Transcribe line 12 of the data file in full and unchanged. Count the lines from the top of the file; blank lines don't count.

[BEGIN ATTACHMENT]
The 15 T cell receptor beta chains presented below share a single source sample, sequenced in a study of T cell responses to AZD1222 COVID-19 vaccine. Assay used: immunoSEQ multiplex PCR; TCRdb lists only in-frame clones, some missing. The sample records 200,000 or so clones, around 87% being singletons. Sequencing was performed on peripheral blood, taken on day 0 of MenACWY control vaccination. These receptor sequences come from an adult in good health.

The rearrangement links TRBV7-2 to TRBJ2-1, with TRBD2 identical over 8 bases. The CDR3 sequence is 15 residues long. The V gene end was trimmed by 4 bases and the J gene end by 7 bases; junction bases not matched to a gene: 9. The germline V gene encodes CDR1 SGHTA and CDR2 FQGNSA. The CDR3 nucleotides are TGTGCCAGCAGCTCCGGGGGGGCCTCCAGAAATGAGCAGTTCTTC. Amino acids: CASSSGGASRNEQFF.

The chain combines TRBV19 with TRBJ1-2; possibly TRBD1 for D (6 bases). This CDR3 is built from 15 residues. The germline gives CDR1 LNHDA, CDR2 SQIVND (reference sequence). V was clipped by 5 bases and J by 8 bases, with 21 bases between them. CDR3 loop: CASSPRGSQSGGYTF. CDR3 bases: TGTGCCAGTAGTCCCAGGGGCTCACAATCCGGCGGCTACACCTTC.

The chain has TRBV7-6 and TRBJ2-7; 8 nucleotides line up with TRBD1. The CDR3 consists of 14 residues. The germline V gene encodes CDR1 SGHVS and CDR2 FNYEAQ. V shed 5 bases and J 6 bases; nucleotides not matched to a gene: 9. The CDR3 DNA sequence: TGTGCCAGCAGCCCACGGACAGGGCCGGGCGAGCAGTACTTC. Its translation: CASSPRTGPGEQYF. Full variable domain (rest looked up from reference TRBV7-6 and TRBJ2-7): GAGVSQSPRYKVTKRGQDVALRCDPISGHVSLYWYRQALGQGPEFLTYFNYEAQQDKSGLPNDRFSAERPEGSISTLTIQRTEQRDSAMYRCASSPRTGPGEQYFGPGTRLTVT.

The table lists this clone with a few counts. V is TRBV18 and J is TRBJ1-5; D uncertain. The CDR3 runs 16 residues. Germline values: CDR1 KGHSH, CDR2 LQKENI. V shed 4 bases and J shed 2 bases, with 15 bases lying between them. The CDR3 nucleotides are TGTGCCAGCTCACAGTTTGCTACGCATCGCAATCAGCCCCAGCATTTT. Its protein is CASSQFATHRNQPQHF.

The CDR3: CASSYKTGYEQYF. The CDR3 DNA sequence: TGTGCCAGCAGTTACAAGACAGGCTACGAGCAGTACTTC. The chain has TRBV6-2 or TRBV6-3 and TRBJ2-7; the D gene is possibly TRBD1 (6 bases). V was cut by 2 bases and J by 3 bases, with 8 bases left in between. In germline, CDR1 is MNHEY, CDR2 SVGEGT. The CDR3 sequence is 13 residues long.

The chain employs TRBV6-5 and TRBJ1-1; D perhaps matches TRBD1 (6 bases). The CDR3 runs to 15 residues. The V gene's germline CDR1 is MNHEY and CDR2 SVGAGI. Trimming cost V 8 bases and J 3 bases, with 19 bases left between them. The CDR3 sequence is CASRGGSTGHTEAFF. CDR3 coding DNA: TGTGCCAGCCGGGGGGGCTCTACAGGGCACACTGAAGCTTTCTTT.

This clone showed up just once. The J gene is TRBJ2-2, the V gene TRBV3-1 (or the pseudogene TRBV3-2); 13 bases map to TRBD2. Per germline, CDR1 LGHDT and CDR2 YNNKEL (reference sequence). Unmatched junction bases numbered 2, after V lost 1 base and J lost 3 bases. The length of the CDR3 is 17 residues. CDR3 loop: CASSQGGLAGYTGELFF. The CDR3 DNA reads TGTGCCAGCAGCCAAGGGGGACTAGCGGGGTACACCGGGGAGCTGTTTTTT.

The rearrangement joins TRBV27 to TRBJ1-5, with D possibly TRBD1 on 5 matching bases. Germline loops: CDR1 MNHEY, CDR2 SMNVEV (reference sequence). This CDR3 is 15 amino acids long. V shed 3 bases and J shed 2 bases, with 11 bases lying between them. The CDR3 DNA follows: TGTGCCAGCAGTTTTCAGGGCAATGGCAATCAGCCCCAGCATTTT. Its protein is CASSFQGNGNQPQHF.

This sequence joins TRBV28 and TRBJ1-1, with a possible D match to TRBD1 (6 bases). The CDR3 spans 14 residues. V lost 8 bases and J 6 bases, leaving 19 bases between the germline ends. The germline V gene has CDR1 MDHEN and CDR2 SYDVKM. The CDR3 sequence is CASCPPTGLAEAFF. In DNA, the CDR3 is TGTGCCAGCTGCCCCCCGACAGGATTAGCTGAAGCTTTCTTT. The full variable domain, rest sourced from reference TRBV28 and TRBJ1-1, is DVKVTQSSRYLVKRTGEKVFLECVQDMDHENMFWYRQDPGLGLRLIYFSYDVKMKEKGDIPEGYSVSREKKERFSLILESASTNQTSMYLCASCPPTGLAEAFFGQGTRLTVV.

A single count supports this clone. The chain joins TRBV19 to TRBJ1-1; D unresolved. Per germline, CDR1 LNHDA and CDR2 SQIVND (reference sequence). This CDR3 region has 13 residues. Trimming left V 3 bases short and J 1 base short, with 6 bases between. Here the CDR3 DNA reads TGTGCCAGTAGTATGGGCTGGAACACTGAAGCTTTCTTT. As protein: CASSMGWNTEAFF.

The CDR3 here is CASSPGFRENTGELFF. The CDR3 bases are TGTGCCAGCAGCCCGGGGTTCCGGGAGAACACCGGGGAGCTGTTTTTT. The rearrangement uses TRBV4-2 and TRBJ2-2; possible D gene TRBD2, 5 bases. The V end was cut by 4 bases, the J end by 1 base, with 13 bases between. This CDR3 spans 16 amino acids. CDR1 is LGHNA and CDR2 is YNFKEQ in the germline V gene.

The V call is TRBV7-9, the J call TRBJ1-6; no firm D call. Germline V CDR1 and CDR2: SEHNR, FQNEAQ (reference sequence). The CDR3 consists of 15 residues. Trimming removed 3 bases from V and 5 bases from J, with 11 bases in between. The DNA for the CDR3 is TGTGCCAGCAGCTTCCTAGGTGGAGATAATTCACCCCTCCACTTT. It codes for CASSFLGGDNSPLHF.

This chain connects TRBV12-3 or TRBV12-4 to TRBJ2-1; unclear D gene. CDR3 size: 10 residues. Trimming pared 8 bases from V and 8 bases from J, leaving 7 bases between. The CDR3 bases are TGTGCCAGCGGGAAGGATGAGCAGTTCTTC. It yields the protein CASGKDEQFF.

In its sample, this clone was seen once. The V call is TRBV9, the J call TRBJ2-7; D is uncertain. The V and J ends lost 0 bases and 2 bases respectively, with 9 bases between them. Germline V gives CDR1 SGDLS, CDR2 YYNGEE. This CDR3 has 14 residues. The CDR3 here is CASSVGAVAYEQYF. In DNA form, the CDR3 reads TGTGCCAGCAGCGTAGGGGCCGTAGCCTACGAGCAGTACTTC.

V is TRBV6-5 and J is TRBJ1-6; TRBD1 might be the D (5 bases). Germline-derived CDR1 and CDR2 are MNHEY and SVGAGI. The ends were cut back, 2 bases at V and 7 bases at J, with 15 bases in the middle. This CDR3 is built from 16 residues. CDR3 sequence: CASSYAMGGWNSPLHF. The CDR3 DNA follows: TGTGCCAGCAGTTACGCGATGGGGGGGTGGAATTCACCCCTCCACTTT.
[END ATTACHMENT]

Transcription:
The CDR3 here is CASSPGFRENTGELFF. The CDR3 bases are TGTGCCAGCAGCCCGGGGTTCCGGGAGAACACCGGGGAGCTGTTTTTT. The rearrangement uses TRBV4-2 and TRBJ2-2; possible D gene TRBD2, 5 bases. The V end was cut by 4 bases, the J end by 1 base, with 13 bases between. This CDR3 spans 16 amino acids. CDR1 is LGHNA and CDR2 is YNFKEQ in the germline V gene.